APWP still fighting

Members of the Alternative Ports Working Party are continuing their fight against the industrialisation of the Point Lowly Peninsula, and have recently raised their ongoing concerns at a public discussion about the Environmental Impact Statement.

Several Alternative Ports Working Party members attended the meeting which was held on Tuesday, and party spokesperson Sid Wilson said it was encouraging to see community members asking well-thought out questions.

"It was pleasing to see the general community asking a range of questions regarding the EIS," Mr Wilson said.

"They varied from the environment through to the economics though to the impact of the recreational, residential and tourism capability on the Lowly

Peninsula."

Mr Wilson said the party's main concerns were the seabed disturbance at the jetty site and the departure channel for the port.

"The report mentions that there will be seabed disturbance creating turbidity," Mr Wilson said.

"The amount of material displaced and moved and where it ends up has not been fully investigated and explored and therefore the impact on sensitive reefs is unknown."

The report itself states it does not know the full impacts of the seabed disturbance and many residents voiced their concerns that the data provided was not thorough enough.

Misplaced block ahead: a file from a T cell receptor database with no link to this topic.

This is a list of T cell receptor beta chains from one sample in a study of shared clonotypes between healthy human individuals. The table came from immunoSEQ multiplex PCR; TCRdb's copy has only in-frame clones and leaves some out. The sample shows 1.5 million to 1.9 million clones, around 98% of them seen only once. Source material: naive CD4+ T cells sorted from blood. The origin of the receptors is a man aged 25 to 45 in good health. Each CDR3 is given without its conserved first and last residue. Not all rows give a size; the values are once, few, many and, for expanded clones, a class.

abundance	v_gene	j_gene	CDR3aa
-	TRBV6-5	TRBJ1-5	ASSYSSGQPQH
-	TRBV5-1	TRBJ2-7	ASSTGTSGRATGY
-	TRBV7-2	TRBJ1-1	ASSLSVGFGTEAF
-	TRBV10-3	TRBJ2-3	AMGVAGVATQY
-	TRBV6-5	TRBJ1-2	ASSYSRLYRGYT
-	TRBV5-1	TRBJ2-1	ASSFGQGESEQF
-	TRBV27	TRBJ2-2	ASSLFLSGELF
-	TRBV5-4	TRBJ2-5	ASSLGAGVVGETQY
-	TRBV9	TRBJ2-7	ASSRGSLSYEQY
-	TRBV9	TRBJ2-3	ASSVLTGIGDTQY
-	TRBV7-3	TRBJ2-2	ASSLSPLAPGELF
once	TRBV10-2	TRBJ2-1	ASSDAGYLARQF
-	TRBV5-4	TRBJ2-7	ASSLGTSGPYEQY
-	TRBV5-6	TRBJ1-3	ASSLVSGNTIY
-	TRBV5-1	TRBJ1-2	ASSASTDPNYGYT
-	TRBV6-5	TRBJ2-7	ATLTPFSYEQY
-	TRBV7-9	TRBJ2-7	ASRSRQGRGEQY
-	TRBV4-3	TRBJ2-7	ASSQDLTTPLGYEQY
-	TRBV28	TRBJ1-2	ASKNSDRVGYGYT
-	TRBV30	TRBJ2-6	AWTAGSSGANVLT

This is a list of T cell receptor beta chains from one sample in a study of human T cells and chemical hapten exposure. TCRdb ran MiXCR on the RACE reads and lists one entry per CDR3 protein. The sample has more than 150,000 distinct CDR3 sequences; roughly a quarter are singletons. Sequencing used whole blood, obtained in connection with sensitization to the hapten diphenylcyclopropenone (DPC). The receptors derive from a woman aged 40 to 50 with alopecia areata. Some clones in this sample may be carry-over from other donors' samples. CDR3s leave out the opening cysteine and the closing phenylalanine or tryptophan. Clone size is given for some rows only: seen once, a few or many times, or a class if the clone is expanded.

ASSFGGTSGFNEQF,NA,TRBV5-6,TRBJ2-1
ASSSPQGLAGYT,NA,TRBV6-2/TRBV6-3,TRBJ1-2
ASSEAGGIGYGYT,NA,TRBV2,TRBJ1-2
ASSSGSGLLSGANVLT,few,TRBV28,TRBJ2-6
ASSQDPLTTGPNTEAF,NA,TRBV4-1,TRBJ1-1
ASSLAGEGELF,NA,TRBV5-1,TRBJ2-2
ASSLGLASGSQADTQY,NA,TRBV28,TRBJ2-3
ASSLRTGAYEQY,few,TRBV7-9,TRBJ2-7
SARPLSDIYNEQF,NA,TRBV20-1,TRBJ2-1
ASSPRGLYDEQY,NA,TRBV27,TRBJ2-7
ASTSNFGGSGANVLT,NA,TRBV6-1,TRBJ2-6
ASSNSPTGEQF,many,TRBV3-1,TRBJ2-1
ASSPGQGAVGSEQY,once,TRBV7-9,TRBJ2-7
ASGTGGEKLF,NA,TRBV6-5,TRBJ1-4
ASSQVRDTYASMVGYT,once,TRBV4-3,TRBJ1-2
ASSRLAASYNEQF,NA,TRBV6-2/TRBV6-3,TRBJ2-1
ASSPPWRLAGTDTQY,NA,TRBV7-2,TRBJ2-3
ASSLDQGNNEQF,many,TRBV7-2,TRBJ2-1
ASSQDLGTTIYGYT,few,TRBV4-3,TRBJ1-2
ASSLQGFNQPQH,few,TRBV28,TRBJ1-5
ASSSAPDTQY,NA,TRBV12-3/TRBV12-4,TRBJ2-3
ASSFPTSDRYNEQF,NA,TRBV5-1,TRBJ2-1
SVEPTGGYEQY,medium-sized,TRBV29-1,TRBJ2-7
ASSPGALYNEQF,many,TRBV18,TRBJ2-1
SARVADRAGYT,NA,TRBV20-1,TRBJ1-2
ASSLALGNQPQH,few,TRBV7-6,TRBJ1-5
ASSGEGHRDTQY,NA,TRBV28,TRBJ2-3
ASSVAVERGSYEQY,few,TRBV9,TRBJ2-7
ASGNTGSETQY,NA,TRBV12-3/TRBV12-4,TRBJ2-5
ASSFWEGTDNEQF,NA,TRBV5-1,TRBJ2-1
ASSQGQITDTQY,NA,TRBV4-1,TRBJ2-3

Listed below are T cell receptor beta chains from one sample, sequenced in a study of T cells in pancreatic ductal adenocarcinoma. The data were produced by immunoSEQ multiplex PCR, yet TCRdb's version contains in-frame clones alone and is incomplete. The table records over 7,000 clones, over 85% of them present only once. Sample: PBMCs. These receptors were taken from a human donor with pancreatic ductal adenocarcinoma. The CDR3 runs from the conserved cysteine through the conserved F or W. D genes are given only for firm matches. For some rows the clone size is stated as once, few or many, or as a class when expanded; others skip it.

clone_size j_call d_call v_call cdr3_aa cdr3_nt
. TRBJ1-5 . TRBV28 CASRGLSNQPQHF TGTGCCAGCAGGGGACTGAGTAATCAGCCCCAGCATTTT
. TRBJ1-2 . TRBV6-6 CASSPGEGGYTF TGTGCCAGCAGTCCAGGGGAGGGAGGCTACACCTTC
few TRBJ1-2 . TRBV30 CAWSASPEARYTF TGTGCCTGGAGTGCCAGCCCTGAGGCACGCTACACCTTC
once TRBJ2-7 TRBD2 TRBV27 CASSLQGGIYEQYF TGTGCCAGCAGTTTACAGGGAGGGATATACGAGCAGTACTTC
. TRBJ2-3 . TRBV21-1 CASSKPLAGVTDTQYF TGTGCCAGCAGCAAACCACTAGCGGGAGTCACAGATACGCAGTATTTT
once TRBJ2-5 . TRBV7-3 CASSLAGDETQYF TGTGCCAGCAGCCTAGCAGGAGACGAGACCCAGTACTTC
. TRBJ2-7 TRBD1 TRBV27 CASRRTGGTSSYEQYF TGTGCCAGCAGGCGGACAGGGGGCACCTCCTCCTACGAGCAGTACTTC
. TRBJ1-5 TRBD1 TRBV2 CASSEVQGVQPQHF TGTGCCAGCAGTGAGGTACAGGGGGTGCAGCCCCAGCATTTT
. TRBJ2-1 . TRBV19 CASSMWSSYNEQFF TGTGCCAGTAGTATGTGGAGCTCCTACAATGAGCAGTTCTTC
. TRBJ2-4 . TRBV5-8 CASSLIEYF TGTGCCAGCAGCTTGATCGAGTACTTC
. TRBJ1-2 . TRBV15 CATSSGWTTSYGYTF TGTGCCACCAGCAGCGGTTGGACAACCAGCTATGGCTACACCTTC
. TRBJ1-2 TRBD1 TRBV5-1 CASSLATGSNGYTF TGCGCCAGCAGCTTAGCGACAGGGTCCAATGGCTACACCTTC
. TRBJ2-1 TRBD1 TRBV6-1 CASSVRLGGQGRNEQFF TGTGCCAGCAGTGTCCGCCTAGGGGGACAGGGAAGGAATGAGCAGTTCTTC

Mr Wilson said DAC representatives that addressed those in attendance on the night were not able to provide the answers residents were looking for, and the true impact on marine environment and the ecological repercussions were still not known.

Resident John Scott raised the notion of whether alternative locations were available for this project and if the proponents as well as the government had given adequate investigation and consideration into alternative locations.

Mr Scott said he believed an area south of Yarraville Shoal would still be able to provide all the benefits detailed by the project yet would eradicate many of the impacts the current location has.

Resident Richard Parker raised the question of whether the information being put forward by the interested parties was the full story.

Resident Kathy Bradley was also amongst those in attendance and raised concerns of the visual amenity and access that would be affected by the proposed deep sea port.

She said she was concerned the project would see the region lose a truly unique coastline area that would further impact on residential properties in the area and the potential for tourism.

However despite having her say, Ms Bradley and other locals shared the view that the project would go ahead and be a repeat of the losses to the community that occurred when the Santos facility was constructed.

However, Mr Wilson said it was still important that people consider what the project would mean for Whyalla and encouraged residents to make a submission and have their say.

The EIS statement is quite a lengthy document and Mr Wilson said he hoped the tight timeframe the public had to make a submission would not detract from the number of submissions made.

"Few people were concerned by the sake of a year's worth of scientific investigations that they were only given 30 working days to digest it," Mr Wilson said.

Mr Wilson said despite the lengthiness of the EIS the proponents had only given the minimum period for public submission- a tight timeframe for people to get to know what is happening on their doorstep.

Mr Wilson said he would be making a submission and like others would be interested to see the process going forward and what the community's involvement would be from this point onwards.

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